Introducing LCCR’s 2024 Calogero Champion of Justice Awardee: Ubuntu Village
Ubuntu Village logo.

With our Celebration for Children’s Rights coming up on March 21st, we’re excited to introduce our Pascal Calogero Champion of Justice awardee for 2024: Ubuntu Village.

“Ubuntu Village has long been a champion of youth justice,” says LCCR’s Executive Director Kristen Rome. “We are grateful to be part of the village and honored to serve alongside Ubuntu as they work to dismantle harmful practices in the juvenile legal system.”

Established in 2016, Ubuntu Village is the fruit of founder Ernest Johnson, a community organizer who, growing up in New Orleans, came to understand firsthand how the juvenile legal system negatively impacts families.

“Mr. Johnson’s leadership centers culture, values intergenerational wisdom, and uplifts community,” continues Ms. Rome.

Ubuntu is founded on the idea that we become our fullest selves through our investment in our communities, our families, and our children. They help the families of arrested children advocate for their rights and for the rights of their children by providing educational resources and helping families to navigate the juvenile legal system.

The team at Ubuntu also works tirelessly towards creating a world in which all children are empowered to pursue their goals and all families have the economic resources to support them. They tackle issues like juvenile justice and mass incarceration while working with the families most impacted.

“Partners like Ubuntu Village remind us that our children are a reflection of our values, and we must unify if we want to create a Louisiana where Black children and families are seen and valued,” says Ms. Rome.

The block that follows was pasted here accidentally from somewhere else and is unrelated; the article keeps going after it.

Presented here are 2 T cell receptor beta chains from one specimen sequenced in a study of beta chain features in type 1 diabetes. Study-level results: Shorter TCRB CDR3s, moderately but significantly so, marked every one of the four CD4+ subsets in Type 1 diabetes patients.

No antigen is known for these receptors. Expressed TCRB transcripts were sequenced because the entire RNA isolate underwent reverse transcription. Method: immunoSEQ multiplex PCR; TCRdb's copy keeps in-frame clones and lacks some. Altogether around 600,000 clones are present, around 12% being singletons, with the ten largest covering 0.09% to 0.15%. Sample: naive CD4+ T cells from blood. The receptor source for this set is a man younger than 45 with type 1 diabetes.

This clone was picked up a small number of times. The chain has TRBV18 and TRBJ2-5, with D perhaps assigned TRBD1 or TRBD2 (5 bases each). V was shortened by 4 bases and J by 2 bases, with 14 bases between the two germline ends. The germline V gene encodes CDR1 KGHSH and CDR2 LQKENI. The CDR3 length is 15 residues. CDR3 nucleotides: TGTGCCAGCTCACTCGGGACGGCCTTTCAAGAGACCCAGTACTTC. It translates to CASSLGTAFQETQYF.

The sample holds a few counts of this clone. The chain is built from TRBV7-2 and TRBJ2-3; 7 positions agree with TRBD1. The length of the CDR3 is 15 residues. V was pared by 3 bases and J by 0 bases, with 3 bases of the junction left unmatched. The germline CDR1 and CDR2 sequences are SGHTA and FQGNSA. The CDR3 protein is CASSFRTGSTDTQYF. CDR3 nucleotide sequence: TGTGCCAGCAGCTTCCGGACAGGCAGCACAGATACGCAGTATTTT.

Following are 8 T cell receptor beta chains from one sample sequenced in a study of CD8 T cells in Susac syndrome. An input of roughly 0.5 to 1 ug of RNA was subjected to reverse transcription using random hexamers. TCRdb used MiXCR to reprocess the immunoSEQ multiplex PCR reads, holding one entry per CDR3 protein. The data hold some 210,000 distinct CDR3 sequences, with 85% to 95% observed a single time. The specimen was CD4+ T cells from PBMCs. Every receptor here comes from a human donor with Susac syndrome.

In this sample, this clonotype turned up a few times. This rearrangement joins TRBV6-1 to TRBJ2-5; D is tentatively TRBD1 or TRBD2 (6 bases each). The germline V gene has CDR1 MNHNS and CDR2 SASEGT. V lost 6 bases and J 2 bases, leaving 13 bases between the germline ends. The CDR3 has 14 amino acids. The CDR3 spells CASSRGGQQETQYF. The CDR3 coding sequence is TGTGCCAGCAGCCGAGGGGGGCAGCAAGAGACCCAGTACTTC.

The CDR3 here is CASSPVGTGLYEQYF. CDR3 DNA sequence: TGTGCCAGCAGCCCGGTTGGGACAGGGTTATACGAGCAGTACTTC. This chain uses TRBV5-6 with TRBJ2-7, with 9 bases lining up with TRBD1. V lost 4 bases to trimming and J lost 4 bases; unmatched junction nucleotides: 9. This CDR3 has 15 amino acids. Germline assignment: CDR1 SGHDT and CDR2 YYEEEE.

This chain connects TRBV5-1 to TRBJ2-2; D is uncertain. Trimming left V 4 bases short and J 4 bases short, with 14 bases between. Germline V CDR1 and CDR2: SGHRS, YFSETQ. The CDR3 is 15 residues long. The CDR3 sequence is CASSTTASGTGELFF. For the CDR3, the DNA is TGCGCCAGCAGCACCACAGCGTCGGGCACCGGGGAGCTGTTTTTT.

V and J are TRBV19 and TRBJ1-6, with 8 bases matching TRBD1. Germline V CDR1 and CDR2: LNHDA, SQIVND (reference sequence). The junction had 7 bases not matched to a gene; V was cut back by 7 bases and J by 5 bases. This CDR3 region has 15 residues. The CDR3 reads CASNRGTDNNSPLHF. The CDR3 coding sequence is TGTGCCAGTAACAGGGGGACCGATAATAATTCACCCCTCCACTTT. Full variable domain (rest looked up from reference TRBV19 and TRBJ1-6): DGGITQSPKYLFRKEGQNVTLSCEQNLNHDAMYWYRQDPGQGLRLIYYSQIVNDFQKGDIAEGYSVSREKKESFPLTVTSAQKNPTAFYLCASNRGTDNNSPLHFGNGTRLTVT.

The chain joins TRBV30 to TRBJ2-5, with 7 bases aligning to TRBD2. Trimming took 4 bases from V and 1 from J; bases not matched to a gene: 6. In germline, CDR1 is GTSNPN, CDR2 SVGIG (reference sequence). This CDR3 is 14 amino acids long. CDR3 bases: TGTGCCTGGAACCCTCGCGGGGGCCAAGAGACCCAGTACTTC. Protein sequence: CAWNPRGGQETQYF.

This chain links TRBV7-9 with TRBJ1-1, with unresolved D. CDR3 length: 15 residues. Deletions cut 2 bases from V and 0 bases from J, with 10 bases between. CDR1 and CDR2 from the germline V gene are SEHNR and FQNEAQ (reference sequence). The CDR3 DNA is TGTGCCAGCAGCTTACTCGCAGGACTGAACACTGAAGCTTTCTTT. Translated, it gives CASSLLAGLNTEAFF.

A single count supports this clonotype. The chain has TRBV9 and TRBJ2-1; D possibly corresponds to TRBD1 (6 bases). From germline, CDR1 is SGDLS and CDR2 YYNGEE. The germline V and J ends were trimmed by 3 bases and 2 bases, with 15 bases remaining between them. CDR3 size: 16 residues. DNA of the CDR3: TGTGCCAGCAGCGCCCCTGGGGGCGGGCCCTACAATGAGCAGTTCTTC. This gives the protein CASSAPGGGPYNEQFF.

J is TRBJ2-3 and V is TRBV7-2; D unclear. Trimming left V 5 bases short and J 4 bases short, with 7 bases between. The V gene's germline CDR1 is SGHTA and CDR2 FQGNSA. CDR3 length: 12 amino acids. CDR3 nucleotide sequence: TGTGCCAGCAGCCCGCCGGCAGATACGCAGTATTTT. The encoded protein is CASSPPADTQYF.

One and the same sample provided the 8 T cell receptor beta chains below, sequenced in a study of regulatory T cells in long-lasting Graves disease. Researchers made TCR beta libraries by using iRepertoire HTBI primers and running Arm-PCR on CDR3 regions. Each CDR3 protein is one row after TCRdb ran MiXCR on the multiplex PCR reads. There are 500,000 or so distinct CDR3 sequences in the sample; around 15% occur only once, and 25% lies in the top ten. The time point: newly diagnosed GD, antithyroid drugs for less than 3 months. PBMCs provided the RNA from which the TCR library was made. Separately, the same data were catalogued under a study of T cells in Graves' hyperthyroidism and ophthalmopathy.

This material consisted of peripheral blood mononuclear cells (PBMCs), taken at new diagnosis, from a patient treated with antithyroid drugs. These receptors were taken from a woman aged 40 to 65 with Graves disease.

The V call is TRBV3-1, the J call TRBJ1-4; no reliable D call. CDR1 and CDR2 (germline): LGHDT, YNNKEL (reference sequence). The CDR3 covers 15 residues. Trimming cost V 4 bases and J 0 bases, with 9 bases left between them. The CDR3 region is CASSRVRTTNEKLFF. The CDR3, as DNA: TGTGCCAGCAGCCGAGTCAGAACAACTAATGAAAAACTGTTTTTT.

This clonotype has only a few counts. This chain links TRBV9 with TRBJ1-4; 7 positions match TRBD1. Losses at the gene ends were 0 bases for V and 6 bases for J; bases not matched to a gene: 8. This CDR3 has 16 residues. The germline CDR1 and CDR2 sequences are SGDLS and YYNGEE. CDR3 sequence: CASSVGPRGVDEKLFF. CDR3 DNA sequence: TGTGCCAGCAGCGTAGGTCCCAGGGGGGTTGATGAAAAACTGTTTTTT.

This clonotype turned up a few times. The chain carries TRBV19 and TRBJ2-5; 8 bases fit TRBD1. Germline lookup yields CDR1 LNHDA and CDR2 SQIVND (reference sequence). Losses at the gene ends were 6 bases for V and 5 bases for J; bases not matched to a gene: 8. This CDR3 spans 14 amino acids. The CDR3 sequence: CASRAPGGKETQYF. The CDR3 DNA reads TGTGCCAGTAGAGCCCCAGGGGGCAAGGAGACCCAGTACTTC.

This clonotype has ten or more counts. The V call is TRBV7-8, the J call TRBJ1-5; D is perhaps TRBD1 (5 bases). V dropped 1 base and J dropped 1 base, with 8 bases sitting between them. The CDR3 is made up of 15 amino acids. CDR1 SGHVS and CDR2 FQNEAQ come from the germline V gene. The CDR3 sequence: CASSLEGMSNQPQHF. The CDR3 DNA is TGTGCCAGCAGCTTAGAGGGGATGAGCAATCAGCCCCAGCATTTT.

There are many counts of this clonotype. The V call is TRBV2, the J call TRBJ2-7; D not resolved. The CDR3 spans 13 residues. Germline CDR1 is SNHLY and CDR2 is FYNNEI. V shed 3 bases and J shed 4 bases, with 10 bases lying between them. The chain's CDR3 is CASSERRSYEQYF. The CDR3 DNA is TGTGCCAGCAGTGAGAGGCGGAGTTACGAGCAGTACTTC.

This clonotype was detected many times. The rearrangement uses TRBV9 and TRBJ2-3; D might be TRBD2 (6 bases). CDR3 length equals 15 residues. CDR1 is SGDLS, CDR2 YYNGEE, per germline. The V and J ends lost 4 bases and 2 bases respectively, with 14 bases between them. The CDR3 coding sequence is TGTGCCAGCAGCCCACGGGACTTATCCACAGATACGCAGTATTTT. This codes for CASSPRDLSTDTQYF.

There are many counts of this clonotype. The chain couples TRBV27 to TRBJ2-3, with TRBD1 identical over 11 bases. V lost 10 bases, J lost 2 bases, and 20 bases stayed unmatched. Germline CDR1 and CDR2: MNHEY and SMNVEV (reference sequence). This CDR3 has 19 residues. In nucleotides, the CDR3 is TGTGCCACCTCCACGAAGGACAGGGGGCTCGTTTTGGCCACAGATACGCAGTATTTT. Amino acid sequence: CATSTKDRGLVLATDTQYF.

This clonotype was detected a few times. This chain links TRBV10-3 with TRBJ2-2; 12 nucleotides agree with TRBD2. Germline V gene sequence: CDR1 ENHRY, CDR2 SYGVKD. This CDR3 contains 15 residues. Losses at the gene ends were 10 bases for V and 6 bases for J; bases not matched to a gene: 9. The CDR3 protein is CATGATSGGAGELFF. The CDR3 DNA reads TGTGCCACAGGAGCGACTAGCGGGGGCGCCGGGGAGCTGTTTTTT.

Members of LCCR staff join Ubuntu Village for its annual holiday celebration.

In 2018, Ubuntu Village released its Parents Fighting for Youth Justicereport, which details the challenges and hurdles families face when interacting with the juvenile legal system and offers reform recommendations to improve the process for all. The report documents ongoing issues familiar to our staff and the families we work with, like a lack of long-term support for families and formerly incarcerated youth, a lack of respect for families interacting with the system, a lack of effective communication or functional information, and more.

In 2021, Ubuntu was a key ally in the passage of Act 123, which removed administrative fees against parents with children in the legal system. This includes fees associated with drug testing or electronic monitoring costs in the juvenile court system, both of which were particularly stressful for families that were already struggling.

In 2023, Ubuntu partnered with LCCR and other leaders in the youth justice space to put forth Unthinkable Imagination: A Creative Response to the Juvenile Justice Crisis. This art exhibition, hosted at the Newcomb Art Museum of Tulane Universtiy, showcased the experiences of system-involved youth through painting, sculpture, performance, and other mediums.

Ubuntu is also a founding member of the Youth Justice Advocates, a coalition of more than 30 local advocacy and organizing partners dedicated to reshaping the youth justice system into one that treats kids like kids, ends the criminalization of Black youth, and prioritizes healing instead of punishment. Today, Ubuntu serves on the YJA steering committee alongside LCCR and the St. Charles Center for Faith and Action.

“Ubuntu” is a South African word that means “I am because we are.” Ubuntu is a village that connects children and families to the resources they need and provides them the space they need to reflect and to grow. For its years of incredible work helping families advocate for themselves in New Orleans’ juvenile legal system, we are thrilled to present Ubuntu Village with this year’s Calogero Champion of Justice Award.

Join us as we honor Ubuntu Village at this year’s Celebration of Children’s Rights event. Click here to RSVP.

LCCR’s Champion of Justice Award is named to honor the legacy of the late Louisiana Supreme Court Chief Justice Pascal Calogero Jr., a staunch advocate for children’s rights who helped usher in groundbreaking juvenile justice reforms in the early 2000s. Honorees are nominated by LCCR’s staff and selected by a committee of LCCR staff and board members. 

Posted by Cadence Neenanon March 6, 2024and categorized as Awards, Client Story, Events, Featured, News, Reports, Uncategorized